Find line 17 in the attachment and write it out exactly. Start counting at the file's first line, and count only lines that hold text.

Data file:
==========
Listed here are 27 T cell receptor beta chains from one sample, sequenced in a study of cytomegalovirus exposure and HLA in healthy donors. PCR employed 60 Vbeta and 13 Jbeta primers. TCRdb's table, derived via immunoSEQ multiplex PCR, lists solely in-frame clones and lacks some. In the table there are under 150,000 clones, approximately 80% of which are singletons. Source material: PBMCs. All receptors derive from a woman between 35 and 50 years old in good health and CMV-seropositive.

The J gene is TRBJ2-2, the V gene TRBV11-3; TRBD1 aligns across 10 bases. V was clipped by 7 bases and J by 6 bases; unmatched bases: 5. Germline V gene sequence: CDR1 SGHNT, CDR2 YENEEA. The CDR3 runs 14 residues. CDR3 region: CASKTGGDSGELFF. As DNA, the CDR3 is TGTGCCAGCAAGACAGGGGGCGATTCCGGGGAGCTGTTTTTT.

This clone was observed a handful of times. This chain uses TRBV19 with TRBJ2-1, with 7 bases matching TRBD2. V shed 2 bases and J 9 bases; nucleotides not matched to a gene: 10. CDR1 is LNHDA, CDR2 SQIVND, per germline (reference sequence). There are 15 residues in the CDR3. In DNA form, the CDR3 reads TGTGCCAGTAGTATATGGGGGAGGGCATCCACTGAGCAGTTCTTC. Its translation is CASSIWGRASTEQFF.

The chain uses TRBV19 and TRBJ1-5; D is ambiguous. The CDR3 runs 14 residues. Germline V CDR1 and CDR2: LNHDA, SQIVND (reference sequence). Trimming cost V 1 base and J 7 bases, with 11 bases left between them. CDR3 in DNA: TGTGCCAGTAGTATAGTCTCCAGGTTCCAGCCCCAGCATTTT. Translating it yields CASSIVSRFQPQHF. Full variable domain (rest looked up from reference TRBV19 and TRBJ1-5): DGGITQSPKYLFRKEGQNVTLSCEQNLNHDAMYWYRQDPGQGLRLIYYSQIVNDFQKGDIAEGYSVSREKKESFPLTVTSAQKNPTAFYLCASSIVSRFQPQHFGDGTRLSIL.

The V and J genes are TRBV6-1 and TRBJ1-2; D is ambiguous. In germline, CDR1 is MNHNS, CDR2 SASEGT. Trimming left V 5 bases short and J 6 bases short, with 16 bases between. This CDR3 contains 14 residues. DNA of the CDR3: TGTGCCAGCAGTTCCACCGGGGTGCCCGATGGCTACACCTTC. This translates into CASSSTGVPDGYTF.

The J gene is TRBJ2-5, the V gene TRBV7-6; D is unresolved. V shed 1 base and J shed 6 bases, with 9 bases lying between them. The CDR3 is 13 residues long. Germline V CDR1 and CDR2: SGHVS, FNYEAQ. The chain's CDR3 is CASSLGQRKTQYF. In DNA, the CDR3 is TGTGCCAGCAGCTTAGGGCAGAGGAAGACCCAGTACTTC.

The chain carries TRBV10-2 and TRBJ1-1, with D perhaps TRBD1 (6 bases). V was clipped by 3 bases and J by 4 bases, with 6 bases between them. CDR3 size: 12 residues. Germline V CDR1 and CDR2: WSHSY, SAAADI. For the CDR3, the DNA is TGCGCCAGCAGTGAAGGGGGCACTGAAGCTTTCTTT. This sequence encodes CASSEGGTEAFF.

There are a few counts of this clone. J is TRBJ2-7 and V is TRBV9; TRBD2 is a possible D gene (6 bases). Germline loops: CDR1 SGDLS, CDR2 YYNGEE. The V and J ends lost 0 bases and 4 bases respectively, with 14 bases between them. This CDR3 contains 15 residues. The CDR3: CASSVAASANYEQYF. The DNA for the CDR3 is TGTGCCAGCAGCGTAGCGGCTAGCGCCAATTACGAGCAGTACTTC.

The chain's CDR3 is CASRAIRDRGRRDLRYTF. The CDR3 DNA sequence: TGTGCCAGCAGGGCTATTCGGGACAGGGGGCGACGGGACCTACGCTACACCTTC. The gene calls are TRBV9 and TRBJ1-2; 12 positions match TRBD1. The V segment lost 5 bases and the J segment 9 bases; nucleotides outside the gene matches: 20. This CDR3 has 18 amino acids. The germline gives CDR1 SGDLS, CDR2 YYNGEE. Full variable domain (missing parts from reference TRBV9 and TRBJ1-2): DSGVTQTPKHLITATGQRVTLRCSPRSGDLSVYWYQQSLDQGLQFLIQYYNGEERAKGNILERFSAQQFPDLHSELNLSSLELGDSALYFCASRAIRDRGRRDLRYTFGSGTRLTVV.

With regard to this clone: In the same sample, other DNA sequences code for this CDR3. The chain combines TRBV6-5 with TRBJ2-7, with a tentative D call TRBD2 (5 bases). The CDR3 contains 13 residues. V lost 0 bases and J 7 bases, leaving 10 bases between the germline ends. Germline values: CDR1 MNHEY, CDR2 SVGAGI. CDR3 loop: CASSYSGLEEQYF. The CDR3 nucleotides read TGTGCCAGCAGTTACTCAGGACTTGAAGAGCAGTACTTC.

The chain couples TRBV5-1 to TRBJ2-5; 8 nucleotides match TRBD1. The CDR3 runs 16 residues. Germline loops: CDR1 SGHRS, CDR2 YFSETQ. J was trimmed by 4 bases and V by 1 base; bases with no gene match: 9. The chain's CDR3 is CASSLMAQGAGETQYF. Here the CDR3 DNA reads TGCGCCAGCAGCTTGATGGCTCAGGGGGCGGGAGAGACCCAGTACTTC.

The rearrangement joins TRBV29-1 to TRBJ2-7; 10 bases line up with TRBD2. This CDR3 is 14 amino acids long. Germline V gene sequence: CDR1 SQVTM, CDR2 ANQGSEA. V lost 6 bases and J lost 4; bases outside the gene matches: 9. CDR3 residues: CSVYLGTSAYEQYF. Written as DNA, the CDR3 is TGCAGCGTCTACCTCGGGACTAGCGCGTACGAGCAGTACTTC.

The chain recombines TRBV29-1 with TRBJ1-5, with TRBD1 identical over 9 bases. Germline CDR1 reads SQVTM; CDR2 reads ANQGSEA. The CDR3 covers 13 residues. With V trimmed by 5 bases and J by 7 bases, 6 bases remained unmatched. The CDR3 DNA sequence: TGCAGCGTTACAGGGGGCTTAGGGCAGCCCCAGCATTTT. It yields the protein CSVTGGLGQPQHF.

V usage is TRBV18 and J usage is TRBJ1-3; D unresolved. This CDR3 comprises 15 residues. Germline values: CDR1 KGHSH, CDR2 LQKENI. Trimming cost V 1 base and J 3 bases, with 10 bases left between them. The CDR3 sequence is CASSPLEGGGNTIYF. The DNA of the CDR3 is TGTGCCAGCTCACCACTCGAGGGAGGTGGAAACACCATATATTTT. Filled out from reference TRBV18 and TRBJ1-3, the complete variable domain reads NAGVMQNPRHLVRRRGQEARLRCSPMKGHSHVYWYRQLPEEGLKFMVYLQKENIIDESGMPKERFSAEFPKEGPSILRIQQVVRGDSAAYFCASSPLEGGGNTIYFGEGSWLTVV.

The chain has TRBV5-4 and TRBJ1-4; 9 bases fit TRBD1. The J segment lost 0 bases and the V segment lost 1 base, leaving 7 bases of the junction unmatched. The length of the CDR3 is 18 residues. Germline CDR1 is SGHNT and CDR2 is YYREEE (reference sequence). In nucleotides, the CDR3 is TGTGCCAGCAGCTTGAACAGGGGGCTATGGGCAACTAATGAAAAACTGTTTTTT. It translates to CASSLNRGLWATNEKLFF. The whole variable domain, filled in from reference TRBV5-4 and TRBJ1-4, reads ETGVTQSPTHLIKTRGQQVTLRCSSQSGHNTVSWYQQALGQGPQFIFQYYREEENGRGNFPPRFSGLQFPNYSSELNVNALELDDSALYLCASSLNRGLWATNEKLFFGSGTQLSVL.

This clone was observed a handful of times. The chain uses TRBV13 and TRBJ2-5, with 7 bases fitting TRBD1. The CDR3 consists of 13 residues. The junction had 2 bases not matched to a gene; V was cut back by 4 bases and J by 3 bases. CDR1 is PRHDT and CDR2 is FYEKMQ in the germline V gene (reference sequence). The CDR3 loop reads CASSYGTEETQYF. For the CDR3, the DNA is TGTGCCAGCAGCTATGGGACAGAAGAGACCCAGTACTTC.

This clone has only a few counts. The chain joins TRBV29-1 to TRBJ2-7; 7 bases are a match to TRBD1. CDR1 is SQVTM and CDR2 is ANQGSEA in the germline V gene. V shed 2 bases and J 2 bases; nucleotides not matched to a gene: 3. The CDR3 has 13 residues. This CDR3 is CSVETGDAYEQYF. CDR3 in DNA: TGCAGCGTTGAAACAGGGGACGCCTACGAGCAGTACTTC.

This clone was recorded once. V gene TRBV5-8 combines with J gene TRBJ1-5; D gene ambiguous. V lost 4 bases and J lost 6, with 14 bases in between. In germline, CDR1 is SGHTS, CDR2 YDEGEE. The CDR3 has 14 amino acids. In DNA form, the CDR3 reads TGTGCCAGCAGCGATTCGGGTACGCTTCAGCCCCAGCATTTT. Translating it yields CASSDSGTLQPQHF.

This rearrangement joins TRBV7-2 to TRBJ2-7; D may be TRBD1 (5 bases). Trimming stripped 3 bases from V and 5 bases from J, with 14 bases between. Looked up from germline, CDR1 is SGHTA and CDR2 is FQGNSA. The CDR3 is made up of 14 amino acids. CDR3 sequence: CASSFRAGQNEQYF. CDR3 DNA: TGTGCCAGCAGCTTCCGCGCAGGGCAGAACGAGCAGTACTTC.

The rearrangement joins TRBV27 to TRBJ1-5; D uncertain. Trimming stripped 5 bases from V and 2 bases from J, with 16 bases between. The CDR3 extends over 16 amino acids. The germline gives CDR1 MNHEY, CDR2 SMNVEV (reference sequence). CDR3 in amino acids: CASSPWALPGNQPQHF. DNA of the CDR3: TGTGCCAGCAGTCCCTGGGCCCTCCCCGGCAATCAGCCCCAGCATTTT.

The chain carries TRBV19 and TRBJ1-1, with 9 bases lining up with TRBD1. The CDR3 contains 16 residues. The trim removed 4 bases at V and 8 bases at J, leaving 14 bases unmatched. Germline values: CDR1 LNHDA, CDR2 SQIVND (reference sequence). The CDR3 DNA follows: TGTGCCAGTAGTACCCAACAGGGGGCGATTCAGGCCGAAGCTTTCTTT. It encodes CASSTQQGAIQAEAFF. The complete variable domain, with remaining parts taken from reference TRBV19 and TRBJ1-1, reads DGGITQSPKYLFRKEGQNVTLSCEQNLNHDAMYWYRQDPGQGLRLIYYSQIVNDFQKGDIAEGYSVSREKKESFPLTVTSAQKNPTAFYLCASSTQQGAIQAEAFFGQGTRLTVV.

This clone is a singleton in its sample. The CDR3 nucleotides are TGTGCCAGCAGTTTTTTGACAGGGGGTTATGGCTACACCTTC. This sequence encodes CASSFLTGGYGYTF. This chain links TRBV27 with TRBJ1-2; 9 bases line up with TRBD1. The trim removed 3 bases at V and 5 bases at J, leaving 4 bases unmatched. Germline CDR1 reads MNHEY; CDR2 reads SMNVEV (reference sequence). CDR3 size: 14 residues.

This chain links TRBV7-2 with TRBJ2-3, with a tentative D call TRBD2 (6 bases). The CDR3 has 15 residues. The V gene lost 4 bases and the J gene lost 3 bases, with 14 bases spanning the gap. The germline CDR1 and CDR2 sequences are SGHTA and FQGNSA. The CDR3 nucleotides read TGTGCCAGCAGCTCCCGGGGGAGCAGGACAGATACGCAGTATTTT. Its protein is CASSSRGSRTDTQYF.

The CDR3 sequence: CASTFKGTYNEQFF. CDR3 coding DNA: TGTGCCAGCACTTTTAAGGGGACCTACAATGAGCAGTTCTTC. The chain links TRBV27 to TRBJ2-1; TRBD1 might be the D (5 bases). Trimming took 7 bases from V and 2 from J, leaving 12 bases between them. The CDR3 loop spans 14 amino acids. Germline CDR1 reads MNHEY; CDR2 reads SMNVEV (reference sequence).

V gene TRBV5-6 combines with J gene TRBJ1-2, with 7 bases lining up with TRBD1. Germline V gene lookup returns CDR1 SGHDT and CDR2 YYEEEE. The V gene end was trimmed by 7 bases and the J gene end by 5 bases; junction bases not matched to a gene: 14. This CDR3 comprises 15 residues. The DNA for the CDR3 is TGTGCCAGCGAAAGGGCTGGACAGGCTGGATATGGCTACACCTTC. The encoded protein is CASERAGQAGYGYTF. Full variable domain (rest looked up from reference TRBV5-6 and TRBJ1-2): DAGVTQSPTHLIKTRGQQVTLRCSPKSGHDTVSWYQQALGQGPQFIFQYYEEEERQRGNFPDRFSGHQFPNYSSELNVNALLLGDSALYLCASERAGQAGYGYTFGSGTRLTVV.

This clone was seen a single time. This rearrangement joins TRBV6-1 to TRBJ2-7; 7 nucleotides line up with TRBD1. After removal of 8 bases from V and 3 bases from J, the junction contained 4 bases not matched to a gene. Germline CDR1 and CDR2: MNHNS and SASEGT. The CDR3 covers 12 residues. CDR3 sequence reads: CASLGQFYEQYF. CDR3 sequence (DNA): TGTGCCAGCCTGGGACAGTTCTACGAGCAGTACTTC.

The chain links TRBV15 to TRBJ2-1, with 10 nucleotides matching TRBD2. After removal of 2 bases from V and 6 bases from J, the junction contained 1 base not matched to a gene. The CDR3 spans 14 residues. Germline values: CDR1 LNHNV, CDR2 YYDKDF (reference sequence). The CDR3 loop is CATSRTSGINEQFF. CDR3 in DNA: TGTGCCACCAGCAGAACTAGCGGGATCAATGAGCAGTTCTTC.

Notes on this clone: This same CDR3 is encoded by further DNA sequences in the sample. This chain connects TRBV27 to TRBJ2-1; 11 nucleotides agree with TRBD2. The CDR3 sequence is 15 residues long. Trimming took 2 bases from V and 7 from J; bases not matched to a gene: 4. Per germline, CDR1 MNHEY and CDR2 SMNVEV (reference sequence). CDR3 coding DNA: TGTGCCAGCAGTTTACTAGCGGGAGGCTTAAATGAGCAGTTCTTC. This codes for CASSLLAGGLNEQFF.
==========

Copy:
This clone has only a few counts. The chain joins TRBV29-1 to TRBJ2-7; 7 bases are a match to TRBD1. CDR1 is SQVTM and CDR2 is ANQGSEA in the germline V gene. V shed 2 bases and J 2 bases; nucleotides not matched to a gene: 3. The CDR3 has 13 residues. This CDR3 is CSVETGDAYEQYF. CDR3 in DNA: TGCAGCGTTGAAACAGGGGACGCCTACGAGCAGTACTTC.